By Mikaela Ruland

Follow Mikaela's adventures at @themillennialoutside and themillennialoutside.com

 

There is nothing so humbling as your first mogul run, except maybe your second. Or your fiftieth.

Moguls are hard.

Watching someone who knows what they’re doing, it looks effortless, flawless.

You think to yourself, it’s just turns. I can turn on the groomers, I can turn in the bumps.

But then, you take your first turn and suddenly you feel like you’re driving too fast down a washboarded dirt road.

No matter how hard you try, your feet won’t go where you want them to, you hit every bump straight on and, eventually, you fall. And of course, bump runs seem like they always have to be right under the lift.

You get back up, brush yourself off, find your pole and look down the slope.

How in the world is there still so much run left to ski!?

I was eleven or twelve the first time I tried a bump run. It was miserable. But I was determined. I spent the next eight years throwing myself down mogul run after mogul run, jarring my body around, embarrassing myself under the lift and trying to get the hang of it.

And then, my dad decided it was finally time to share a single piece of advice that changed my mogul skiing forever.

A skier in a blue jacket skis down a mogul run at Copper Mountain

I’m still not an expert. Every time I think I have it down, I’ll miss a turn and hit a bump the wrong way and again, I’m humbled.

There are many things I’ve picked up over the years that make mogul skiing easier.

First, is strength.

If you’re a relatively fit person and know how to ski, groomers don’t take that much strength. But when you get into the moguls, you start to realize just how out of shape you really are. Leg strength is a must. Hit that stairclimber.

Cardio, too is important. You don’t want to be wheezing halfway down the run.

Lastly, don’t forget your core. You drive from your core, so you need to make sure your core is strong.

Next, there’s form.

It feels so counterintuitive, especially when the run is steep, but you must lean forward. It’s easy to start to lean back when you start to pick up speed, but leaning forward is key to keeping control over where you’re going.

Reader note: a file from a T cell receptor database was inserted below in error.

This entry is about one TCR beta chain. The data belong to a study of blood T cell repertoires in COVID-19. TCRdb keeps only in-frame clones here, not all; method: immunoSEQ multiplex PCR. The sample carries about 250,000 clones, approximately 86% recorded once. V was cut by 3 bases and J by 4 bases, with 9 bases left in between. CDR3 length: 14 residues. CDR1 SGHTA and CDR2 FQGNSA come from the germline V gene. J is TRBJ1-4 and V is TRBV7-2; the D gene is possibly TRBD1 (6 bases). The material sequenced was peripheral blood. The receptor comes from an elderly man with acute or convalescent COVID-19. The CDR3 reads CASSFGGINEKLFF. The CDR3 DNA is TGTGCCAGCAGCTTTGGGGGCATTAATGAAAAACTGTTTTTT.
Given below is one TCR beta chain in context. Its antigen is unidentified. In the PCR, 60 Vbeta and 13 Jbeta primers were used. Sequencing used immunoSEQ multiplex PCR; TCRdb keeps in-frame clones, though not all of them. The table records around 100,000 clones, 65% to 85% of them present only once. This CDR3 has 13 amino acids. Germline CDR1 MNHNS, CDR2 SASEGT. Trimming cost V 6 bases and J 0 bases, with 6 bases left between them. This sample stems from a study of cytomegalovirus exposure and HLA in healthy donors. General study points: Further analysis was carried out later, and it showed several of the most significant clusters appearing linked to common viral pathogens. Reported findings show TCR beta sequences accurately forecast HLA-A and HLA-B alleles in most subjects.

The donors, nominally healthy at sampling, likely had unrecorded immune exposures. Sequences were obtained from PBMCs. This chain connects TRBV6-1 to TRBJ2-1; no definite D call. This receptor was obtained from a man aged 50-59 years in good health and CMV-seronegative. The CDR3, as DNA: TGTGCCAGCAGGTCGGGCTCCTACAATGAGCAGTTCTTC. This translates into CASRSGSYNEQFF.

A skier makes his way down a mogul run at Copper Mountain

Your knees are your shock absorbers. Keep them bent, more than you’d think, so that they can absorb the energy of slamming into moguls, instead of sending shock waves through your body and throwing you off balance.

The goal is to keep your upper body still. Keep it pointing forward and try not to let it move around. Your hips, knees and ankles should be doing all the work. Your core is your guide. Keep it trained on the target.

And lastly, your arms - and more importantly, the extension of your arms.

Oh yeah, those poles do have a purpose.

Using your poles in the moguls is vital. Do you remember when you learned to ski and your instructor taught you how to make “S” turns by planting your pole and turning around it? Yeah, it’s time to tighten up that pole work.

Keep your eyes trained on where you want to go, plant your pole ahead of you, and turn around it. This will help with balance and transfer of energy. This is probably also a good time to put those straps on. When you inevitably fall, you won’t have to hike back up the run to retrieve your lost pole.

Fitness and stance is great and all, but that doesn’t solve the problem of getting thrown around. You can have the best form ever and still feel like you went through a washing machine at the bottom of a run.

Here’s where my dad’s golden advice comes in.

The key is where to turn. I had spent years and years trying to turn around the mogul. I wasn’t aiming for anything at all, just a turn. I’d start to pick up speed, slipping off the back side of the moguls and inevitably end up out of control, going up and over several bumps before coming to a stop, either by design, or by ending up on my butt.

The place to aim is the uphill side of the downhill mogul.

A mogul run is made up of bumps and troughs. You want to turn around the first bump, and then aim for the place where the trough just starts to turn upwards again into the next bump. This will allow you to bleed off your speed and change direction quickly.

Game changer.

You won’t learn moguls in one day. Ten years from now, the moguls will still be humbling you.

Start off slow. Study the slope before you set off. Envision three to four turns, ski them and then stop. Pick another three to four turns. When you start to feel confident, you can start linking together more and more turns, until you’re slamming the run.

Be kind to yourself and beware of the conditions. Warm, spring days are the ideal time to ski moguls because they’re soft. Nobody likes an icy bump run. Less steep runs, with smaller moguls will be easier to start learning on. Save the huge moguls on steep slopes for another day.

If you’re skiing at Copper, try Trail #22 (Hallelujah). It’s not too steep and it’s short, so you can practice without burning out. Always remember, if you start to feel fatigued, stop and catch your breath. If your legs feel like jelly, it’s time to call it quits for the day and cruise some groomers. When you get tired, you get sloppy, and when you get sloppy, injuries are more likely.

And lastly, stay humble - the mountain’s in charge.

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